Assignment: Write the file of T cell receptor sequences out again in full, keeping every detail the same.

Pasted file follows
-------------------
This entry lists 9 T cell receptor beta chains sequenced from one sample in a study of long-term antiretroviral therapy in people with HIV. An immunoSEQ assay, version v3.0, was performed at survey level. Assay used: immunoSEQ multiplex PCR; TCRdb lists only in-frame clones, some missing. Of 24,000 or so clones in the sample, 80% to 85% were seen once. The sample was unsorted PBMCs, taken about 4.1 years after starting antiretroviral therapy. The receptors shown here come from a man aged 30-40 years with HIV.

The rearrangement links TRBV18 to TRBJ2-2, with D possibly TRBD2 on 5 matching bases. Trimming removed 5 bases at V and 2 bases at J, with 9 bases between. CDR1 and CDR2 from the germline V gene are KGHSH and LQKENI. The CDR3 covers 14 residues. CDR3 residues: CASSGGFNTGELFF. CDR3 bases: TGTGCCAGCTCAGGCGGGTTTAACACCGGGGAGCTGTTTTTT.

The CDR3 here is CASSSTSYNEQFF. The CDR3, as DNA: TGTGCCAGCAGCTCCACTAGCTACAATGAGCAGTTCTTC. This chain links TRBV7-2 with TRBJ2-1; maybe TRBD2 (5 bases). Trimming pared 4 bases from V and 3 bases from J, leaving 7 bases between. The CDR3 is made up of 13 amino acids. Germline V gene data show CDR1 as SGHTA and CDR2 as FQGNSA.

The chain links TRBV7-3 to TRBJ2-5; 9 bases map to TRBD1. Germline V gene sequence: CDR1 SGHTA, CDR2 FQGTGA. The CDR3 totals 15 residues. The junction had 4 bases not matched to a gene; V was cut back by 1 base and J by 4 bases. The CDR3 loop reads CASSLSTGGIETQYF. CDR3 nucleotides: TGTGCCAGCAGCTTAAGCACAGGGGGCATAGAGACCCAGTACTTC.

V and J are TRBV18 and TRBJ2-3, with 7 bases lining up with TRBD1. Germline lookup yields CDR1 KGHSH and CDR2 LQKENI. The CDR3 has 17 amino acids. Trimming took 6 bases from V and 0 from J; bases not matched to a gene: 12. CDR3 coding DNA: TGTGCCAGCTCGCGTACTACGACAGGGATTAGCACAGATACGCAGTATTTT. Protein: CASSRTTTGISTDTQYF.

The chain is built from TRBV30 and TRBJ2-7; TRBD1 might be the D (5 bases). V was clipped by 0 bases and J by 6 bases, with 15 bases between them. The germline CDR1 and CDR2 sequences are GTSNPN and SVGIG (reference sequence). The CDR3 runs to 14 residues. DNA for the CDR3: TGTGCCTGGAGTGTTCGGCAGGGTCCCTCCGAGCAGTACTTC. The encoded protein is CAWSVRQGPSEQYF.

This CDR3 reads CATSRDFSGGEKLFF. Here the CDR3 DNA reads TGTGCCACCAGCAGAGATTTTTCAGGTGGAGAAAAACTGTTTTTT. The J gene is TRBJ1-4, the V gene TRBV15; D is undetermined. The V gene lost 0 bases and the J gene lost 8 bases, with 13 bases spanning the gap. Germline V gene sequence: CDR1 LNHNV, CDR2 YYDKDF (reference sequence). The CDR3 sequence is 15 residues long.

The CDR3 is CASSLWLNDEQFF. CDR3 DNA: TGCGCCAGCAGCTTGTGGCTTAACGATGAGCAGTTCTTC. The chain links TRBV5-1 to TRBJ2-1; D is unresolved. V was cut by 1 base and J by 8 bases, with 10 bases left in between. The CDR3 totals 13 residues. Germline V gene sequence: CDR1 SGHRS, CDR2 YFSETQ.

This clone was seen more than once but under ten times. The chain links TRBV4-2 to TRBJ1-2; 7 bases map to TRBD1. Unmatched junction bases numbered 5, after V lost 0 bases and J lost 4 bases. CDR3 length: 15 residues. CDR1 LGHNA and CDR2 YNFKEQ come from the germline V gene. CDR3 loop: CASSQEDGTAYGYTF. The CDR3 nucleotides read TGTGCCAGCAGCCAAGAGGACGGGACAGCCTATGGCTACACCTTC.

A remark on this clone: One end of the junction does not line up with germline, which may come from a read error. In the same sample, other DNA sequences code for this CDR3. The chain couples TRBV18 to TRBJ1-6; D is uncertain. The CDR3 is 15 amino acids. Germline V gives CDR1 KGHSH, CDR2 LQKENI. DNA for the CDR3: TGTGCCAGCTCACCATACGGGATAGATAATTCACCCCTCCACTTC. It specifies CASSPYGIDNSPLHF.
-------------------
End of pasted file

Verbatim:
This entry lists 9 T cell receptor beta chains sequenced from one sample in a study of long-term antiretroviral therapy in people with HIV. An immunoSEQ assay, version v3.0, was performed at survey level. Assay used: immunoSEQ multiplex PCR; TCRdb lists only in-frame clones, some missing. Of 24,000 or so clones in the sample, 80% to 85% were seen once. The sample was unsorted PBMCs, taken about 4.1 years after starting antiretroviral therapy. The receptors shown here come from a man aged 30-40 years with HIV.

The rearrangement links TRBV18 to TRBJ2-2, with D possibly TRBD2 on 5 matching bases. Trimming removed 5 bases at V and 2 bases at J, with 9 bases between. CDR1 and CDR2 from the germline V gene are KGHSH and LQKENI. The CDR3 covers 14 residues. CDR3 residues: CASSGGFNTGELFF. CDR3 bases: TGTGCCAGCTCAGGCGGGTTTAACACCGGGGAGCTGTTTTTT.

The CDR3 here is CASSSTSYNEQFF. The CDR3, as DNA: TGTGCCAGCAGCTCCACTAGCTACAATGAGCAGTTCTTC. This chain links TRBV7-2 with TRBJ2-1; maybe TRBD2 (5 bases). Trimming pared 4 bases from V and 3 bases from J, leaving 7 bases between. The CDR3 is made up of 13 amino acids. Germline V gene data show CDR1 as SGHTA and CDR2 as FQGNSA.

The chain links TRBV7-3 to TRBJ2-5; 9 bases map to TRBD1. Germline V gene sequence: CDR1 SGHTA, CDR2 FQGTGA. The CDR3 totals 15 residues. The junction had 4 bases not matched to a gene; V was cut back by 1 base and J by 4 bases. The CDR3 loop reads CASSLSTGGIETQYF. CDR3 nucleotides: TGTGCCAGCAGCTTAAGCACAGGGGGCATAGAGACCCAGTACTTC.

V and J are TRBV18 and TRBJ2-3, with 7 bases lining up with TRBD1. Germline lookup yields CDR1 KGHSH and CDR2 LQKENI. The CDR3 has 17 amino acids. Trimming took 6 bases from V and 0 from J; bases not matched to a gene: 12. CDR3 coding DNA: TGTGCCAGCTCGCGTACTACGACAGGGATTAGCACAGATACGCAGTATTTT. Protein: CASSRTTTGISTDTQYF.

The chain is built from TRBV30 and TRBJ2-7; TRBD1 might be the D (5 bases). V was clipped by 0 bases and J by 6 bases, with 15 bases between them. The germline CDR1 and CDR2 sequences are GTSNPN and SVGIG (reference sequence). The CDR3 runs to 14 residues. DNA for the CDR3: TGTGCCTGGAGTGTTCGGCAGGGTCCCTCCGAGCAGTACTTC. The encoded protein is CAWSVRQGPSEQYF.

This CDR3 reads CATSRDFSGGEKLFF. Here the CDR3 DNA reads TGTGCCACCAGCAGAGATTTTTCAGGTGGAGAAAAACTGTTTTTT. The J gene is TRBJ1-4, the V gene TRBV15; D is undetermined. The V gene lost 0 bases and the J gene lost 8 bases, with 13 bases spanning the gap. Germline V gene sequence: CDR1 LNHNV, CDR2 YYDKDF (reference sequence). The CDR3 sequence is 15 residues long.

The CDR3 is CASSLWLNDEQFF. CDR3 DNA: TGCGCCAGCAGCTTGTGGCTTAACGATGAGCAGTTCTTC. The chain links TRBV5-1 to TRBJ2-1; D is unresolved. V was cut by 1 base and J by 8 bases, with 10 bases left in between. The CDR3 totals 13 residues. Germline V gene sequence: CDR1 SGHRS, CDR2 YFSETQ.

This clone was seen more than once but under ten times. The chain links TRBV4-2 to TRBJ1-2; 7 bases map to TRBD1. Unmatched junction bases numbered 5, after V lost 0 bases and J lost 4 bases. CDR3 length: 15 residues. CDR1 LGHNA and CDR2 YNFKEQ come from the germline V gene. CDR3 loop: CASSQEDGTAYGYTF. The CDR3 nucleotides read TGTGCCAGCAGCCAAGAGGACGGGACAGCCTATGGCTACACCTTC.

A remark on this clone: One end of the junction does not line up with germline, which may come from a read error. In the same sample, other DNA sequences code for this CDR3. The chain couples TRBV18 to TRBJ1-6; D is uncertain. The CDR3 is 15 amino acids. Germline V gives CDR1 KGHSH, CDR2 LQKENI. DNA for the CDR3: TGTGCCAGCTCACCATACGGGATAGATAATTCACCCCTCCACTTC. It specifies CASSPYGIDNSPLHF.